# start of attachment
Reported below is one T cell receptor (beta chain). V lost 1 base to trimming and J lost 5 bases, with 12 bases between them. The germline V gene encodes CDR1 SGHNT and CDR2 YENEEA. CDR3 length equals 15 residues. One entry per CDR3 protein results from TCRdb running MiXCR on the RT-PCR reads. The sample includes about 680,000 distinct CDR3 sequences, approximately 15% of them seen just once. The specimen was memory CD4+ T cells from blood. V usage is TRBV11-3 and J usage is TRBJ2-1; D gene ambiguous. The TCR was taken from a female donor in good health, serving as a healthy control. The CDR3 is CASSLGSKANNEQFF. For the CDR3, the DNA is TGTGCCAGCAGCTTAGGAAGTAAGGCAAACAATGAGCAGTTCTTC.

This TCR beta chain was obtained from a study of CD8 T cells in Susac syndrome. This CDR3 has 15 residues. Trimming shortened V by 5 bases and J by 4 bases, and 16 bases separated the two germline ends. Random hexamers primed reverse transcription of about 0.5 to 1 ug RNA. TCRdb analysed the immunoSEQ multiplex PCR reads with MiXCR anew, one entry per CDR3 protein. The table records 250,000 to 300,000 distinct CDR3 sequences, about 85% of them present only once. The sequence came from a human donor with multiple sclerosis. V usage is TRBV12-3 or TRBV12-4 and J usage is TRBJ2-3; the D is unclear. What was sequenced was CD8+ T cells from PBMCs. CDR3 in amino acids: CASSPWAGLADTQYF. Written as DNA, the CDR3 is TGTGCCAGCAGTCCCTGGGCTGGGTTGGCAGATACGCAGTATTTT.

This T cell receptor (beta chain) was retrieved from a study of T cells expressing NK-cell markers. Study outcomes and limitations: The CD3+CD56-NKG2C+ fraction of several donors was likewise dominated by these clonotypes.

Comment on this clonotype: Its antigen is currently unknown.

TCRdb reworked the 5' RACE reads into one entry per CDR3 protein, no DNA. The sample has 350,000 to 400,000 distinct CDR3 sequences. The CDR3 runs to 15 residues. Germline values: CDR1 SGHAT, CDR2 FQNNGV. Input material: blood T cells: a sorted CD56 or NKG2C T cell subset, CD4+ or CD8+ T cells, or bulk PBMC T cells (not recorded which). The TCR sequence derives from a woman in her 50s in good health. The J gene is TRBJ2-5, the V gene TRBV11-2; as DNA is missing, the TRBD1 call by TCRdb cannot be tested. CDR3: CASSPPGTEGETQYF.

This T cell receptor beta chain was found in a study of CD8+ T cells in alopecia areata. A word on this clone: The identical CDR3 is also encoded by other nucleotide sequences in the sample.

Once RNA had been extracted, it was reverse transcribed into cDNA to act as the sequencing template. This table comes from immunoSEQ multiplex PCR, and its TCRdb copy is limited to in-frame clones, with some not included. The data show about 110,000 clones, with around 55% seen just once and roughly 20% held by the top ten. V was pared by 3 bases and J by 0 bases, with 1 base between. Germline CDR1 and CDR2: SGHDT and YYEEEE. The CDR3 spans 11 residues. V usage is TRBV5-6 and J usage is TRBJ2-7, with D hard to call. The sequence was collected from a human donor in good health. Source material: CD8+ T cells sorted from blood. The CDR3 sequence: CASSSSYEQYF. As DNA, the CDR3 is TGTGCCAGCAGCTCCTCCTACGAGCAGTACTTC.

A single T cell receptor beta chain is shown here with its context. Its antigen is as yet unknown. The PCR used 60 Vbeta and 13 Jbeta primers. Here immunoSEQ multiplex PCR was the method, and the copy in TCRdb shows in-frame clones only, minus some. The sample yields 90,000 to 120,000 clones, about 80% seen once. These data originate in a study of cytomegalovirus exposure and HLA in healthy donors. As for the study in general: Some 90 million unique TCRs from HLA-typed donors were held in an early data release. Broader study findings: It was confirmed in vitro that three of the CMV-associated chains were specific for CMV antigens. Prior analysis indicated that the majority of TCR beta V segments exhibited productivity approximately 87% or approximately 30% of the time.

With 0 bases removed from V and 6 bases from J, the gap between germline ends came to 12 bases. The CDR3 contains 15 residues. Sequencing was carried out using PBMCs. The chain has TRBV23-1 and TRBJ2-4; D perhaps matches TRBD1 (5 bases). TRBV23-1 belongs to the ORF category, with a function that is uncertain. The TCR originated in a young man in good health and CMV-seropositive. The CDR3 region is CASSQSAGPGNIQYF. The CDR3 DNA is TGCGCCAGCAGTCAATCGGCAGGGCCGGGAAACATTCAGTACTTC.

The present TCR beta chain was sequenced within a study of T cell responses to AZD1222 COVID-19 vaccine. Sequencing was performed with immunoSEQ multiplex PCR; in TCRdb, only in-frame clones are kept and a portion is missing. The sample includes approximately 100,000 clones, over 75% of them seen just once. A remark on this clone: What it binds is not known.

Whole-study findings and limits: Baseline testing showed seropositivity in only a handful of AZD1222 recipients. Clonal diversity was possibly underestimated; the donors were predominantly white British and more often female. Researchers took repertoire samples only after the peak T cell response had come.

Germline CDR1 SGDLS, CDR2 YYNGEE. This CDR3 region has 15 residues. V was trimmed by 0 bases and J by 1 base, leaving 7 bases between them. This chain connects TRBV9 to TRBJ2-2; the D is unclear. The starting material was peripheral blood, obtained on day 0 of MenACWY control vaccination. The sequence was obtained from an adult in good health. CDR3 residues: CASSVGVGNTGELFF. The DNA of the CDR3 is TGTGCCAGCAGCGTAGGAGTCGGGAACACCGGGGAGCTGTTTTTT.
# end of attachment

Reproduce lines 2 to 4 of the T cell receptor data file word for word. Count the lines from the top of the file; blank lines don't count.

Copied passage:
This TCR beta chain was obtained from a study of CD8 T cells in Susac syndrome. This CDR3 has 15 residues. Trimming shortened V by 5 bases and J by 4 bases, and 16 bases separated the two germline ends. Random hexamers primed reverse transcription of about 0.5 to 1 ug RNA. TCRdb analysed the immunoSEQ multiplex PCR reads with MiXCR anew, one entry per CDR3 protein. The table records 250,000 to 300,000 distinct CDR3 sequences, about 85% of them present only once. The sequence came from a human donor with multiple sclerosis. V usage is TRBV12-3 or TRBV12-4 and J usage is TRBJ2-3; the D is unclear. What was sequenced was CD8+ T cells from PBMCs. CDR3 in amino acids: CASSPWAGLADTQYF. Written as DNA, the CDR3 is TGTGCCAGCAGTCCCTGGGCTGGGTTGGCAGATACGCAGTATTTT.

This T cell receptor (beta chain) was retrieved from a study of T cells expressing NK-cell markers. Study outcomes and limitations: The CD3+CD56-NKG2C+ fraction of several donors was likewise dominated by these clonotypes.

Comment on this clonotype: Its antigen is currently unknown.